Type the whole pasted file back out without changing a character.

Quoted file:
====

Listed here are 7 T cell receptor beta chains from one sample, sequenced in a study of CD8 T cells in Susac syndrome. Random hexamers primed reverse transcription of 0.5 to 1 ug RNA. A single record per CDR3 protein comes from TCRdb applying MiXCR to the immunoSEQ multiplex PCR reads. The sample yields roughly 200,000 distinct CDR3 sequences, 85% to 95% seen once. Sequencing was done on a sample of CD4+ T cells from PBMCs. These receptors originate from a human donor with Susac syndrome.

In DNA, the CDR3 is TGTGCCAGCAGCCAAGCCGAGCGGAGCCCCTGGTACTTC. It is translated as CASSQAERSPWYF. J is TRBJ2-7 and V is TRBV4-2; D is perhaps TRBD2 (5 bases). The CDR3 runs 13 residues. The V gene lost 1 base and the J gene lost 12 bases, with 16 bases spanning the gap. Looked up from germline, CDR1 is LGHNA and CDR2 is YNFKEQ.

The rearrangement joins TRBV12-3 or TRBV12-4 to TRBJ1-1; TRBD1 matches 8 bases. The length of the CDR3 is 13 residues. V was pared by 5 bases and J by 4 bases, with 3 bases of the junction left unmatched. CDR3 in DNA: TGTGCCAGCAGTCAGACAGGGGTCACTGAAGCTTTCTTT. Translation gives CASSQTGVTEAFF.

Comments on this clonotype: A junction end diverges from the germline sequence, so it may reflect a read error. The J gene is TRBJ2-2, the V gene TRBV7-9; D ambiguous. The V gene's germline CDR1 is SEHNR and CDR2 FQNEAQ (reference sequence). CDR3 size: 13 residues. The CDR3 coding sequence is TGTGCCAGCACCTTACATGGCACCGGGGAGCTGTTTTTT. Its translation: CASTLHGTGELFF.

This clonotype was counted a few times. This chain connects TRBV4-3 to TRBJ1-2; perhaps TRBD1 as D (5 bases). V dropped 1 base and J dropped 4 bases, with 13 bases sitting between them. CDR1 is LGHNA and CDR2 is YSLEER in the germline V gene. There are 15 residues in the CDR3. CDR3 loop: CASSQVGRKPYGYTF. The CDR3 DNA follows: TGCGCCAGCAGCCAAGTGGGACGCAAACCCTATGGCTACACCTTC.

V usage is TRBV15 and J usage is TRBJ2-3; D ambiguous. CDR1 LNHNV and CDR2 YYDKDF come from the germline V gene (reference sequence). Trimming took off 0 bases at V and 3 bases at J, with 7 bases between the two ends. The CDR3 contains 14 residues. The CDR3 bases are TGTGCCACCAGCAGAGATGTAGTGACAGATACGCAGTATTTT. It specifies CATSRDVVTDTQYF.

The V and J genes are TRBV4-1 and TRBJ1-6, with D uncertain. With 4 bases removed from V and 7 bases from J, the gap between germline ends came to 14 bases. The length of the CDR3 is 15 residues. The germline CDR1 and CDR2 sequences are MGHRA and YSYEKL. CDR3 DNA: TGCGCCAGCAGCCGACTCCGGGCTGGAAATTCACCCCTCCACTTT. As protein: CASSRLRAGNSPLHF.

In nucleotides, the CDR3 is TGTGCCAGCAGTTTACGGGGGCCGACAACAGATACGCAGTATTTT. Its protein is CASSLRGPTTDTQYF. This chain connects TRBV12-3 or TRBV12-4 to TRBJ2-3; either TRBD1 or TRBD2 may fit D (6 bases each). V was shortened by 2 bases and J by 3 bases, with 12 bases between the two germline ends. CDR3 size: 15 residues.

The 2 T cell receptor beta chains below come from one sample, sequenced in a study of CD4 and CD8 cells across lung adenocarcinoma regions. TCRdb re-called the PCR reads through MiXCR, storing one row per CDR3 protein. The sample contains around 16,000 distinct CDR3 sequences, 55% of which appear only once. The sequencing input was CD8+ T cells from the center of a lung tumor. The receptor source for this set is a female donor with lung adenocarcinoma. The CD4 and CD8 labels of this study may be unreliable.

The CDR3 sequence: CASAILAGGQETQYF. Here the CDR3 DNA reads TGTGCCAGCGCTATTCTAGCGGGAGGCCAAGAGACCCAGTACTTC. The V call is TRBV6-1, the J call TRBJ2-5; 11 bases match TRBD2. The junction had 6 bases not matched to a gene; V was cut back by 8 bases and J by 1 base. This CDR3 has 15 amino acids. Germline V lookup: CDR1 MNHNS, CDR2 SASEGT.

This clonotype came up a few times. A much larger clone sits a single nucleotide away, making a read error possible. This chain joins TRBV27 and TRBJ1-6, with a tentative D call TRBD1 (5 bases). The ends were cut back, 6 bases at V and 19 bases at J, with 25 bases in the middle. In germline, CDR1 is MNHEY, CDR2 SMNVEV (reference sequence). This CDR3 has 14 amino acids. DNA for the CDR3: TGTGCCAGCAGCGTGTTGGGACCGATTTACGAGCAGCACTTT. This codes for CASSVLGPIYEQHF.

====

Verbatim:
Listed here are 7 T cell receptor beta chains from one sample, sequenced in a study of CD8 T cells in Susac syndrome. Random hexamers primed reverse transcription of 0.5 to 1 ug RNA. A single record per CDR3 protein comes from TCRdb applying MiXCR to the immunoSEQ multiplex PCR reads. The sample yields roughly 200,000 distinct CDR3 sequences, 85% to 95% seen once. Sequencing was done on a sample of CD4+ T cells from PBMCs. These receptors originate from a human donor with Susac syndrome.

In DNA, the CDR3 is TGTGCCAGCAGCCAAGCCGAGCGGAGCCCCTGGTACTTC. It is translated as CASSQAERSPWYF. J is TRBJ2-7 and V is TRBV4-2; D is perhaps TRBD2 (5 bases). The CDR3 runs 13 residues. The V gene lost 1 base and the J gene lost 12 bases, with 16 bases spanning the gap. Looked up from germline, CDR1 is LGHNA and CDR2 is YNFKEQ.

The rearrangement joins TRBV12-3 or TRBV12-4 to TRBJ1-1; TRBD1 matches 8 bases. The length of the CDR3 is 13 residues. V was pared by 5 bases and J by 4 bases, with 3 bases of the junction left unmatched. CDR3 in DNA: TGTGCCAGCAGTCAGACAGGGGTCACTGAAGCTTTCTTT. Translation gives CASSQTGVTEAFF.

Comments on this clonotype: A junction end diverges from the germline sequence, so it may reflect a read error. The J gene is TRBJ2-2, the V gene TRBV7-9; D ambiguous. The V gene's germline CDR1 is SEHNR and CDR2 FQNEAQ (reference sequence). CDR3 size: 13 residues. The CDR3 coding sequence is TGTGCCAGCACCTTACATGGCACCGGGGAGCTGTTTTTT. Its translation: CASTLHGTGELFF.

This clonotype was counted a few times. This chain connects TRBV4-3 to TRBJ1-2; perhaps TRBD1 as D (5 bases). V dropped 1 base and J dropped 4 bases, with 13 bases sitting between them. CDR1 is LGHNA and CDR2 is YSLEER in the germline V gene. There are 15 residues in the CDR3. CDR3 loop: CASSQVGRKPYGYTF. The CDR3 DNA follows: TGCGCCAGCAGCCAAGTGGGACGCAAACCCTATGGCTACACCTTC.

V usage is TRBV15 and J usage is TRBJ2-3; D ambiguous. CDR1 LNHNV and CDR2 YYDKDF come from the germline V gene (reference sequence). Trimming took off 0 bases at V and 3 bases at J, with 7 bases between the two ends. The CDR3 contains 14 residues. The CDR3 bases are TGTGCCACCAGCAGAGATGTAGTGACAGATACGCAGTATTTT. It specifies CATSRDVVTDTQYF.

The V and J genes are TRBV4-1 and TRBJ1-6, with D uncertain. With 4 bases removed from V and 7 bases from J, the gap between germline ends came to 14 bases. The length of the CDR3 is 15 residues. The germline CDR1 and CDR2 sequences are MGHRA and YSYEKL. CDR3 DNA: TGCGCCAGCAGCCGACTCCGGGCTGGAAATTCACCCCTCCACTTT. As protein: CASSRLRAGNSPLHF.

In nucleotides, the CDR3 is TGTGCCAGCAGTTTACGGGGGCCGACAACAGATACGCAGTATTTT. Its protein is CASSLRGPTTDTQYF. This chain connects TRBV12-3 or TRBV12-4 to TRBJ2-3; either TRBD1 or TRBD2 may fit D (6 bases each). V was shortened by 2 bases and J by 3 bases, with 12 bases between the two germline ends. CDR3 size: 15 residues.

The 2 T cell receptor beta chains below come from one sample, sequenced in a study of CD4 and CD8 cells across lung adenocarcinoma regions. TCRdb re-called the PCR reads through MiXCR, storing one row per CDR3 protein. The sample contains around 16,000 distinct CDR3 sequences, 55% of which appear only once. The sequencing input was CD8+ T cells from the center of a lung tumor. The receptor source for this set is a female donor with lung adenocarcinoma. The CD4 and CD8 labels of this study may be unreliable.

The CDR3 sequence: CASAILAGGQETQYF. Here the CDR3 DNA reads TGTGCCAGCGCTATTCTAGCGGGAGGCCAAGAGACCCAGTACTTC. The V call is TRBV6-1, the J call TRBJ2-5; 11 bases match TRBD2. The junction had 6 bases not matched to a gene; V was cut back by 8 bases and J by 1 base. This CDR3 has 15 amino acids. Germline V lookup: CDR1 MNHNS, CDR2 SASEGT.

This clonotype came up a few times. A much larger clone sits a single nucleotide away, making a read error possible. This chain joins TRBV27 and TRBJ1-6, with a tentative D call TRBD1 (5 bases). The ends were cut back, 6 bases at V and 19 bases at J, with 25 bases in the middle. In germline, CDR1 is MNHEY, CDR2 SMNVEV (reference sequence). This CDR3 has 14 amino acids. DNA for the CDR3: TGTGCCAGCAGCGTGTTGGGACCGATTTACGAGCAGCACTTT. This codes for CASSVLGPIYEQHF.